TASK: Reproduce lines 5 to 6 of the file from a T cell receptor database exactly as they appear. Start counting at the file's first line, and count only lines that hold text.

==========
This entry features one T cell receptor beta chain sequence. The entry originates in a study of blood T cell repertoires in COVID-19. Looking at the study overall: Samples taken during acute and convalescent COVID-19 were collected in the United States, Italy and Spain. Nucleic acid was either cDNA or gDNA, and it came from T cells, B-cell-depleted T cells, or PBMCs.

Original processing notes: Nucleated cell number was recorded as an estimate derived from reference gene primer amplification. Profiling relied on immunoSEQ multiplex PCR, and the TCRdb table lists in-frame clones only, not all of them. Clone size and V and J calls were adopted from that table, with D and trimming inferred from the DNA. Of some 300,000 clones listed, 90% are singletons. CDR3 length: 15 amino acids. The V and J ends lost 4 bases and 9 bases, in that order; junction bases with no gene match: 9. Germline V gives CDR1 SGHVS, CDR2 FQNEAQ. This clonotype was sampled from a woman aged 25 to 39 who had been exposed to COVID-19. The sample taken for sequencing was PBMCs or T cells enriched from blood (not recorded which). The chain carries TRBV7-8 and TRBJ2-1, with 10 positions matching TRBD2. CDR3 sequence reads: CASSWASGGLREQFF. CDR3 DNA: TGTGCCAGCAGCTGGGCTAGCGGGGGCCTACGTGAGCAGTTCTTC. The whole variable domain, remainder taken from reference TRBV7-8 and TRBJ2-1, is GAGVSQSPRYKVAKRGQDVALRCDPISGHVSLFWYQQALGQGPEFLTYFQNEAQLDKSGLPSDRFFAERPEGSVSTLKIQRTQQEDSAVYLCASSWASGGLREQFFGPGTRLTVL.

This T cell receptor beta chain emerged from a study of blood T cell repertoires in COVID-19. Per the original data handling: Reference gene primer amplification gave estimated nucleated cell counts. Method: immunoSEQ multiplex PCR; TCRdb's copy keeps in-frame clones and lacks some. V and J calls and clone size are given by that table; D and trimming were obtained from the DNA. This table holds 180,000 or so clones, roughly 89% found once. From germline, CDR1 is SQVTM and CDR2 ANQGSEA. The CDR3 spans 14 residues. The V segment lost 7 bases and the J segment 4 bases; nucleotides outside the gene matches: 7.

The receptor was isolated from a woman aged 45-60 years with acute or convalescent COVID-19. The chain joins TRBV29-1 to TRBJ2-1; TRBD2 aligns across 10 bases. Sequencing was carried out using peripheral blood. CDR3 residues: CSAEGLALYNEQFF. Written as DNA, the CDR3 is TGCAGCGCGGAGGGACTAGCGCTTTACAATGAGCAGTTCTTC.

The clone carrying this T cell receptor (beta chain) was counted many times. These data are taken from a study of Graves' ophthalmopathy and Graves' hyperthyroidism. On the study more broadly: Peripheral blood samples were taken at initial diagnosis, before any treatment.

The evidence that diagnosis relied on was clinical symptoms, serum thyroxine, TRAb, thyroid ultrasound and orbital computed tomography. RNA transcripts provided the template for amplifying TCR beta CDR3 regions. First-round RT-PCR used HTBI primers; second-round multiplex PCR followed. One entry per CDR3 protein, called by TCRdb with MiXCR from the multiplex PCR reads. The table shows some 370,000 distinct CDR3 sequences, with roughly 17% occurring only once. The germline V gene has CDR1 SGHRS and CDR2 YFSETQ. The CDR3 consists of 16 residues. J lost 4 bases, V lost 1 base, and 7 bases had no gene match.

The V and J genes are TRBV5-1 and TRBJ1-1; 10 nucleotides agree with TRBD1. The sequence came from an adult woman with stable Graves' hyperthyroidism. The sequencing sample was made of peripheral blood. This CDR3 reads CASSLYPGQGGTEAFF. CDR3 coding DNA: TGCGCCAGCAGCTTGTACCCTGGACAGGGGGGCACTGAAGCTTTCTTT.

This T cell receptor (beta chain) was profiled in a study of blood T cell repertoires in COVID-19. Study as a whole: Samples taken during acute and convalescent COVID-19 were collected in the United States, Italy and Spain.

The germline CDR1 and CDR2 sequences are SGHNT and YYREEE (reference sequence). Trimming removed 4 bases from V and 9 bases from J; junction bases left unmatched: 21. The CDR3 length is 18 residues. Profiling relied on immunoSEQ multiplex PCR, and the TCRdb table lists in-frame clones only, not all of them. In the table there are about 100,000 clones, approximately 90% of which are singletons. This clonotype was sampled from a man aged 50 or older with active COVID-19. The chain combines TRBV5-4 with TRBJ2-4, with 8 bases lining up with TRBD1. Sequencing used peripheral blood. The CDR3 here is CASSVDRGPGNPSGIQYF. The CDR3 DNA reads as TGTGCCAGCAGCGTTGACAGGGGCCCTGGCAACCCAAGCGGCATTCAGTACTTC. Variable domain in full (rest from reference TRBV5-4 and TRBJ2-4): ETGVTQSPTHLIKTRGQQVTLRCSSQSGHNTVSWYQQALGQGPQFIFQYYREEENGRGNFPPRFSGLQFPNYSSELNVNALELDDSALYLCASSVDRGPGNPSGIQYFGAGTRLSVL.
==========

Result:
The clone carrying this T cell receptor (beta chain) was counted many times. These data are taken from a study of Graves' ophthalmopathy and Graves' hyperthyroidism. On the study more broadly: Peripheral blood samples were taken at initial diagnosis, before any treatment.

The evidence that diagnosis relied on was clinical symptoms, serum thyroxine, TRAb, thyroid ultrasound and orbital computed tomography. RNA transcripts provided the template for amplifying TCR beta CDR3 regions. First-round RT-PCR used HTBI primers; second-round multiplex PCR followed. One entry per CDR3 protein, called by TCRdb with MiXCR from the multiplex PCR reads. The table shows some 370,000 distinct CDR3 sequences, with roughly 17% occurring only once. The germline V gene has CDR1 SGHRS and CDR2 YFSETQ. The CDR3 consists of 16 residues. J lost 4 bases, V lost 1 base, and 7 bases had no gene match.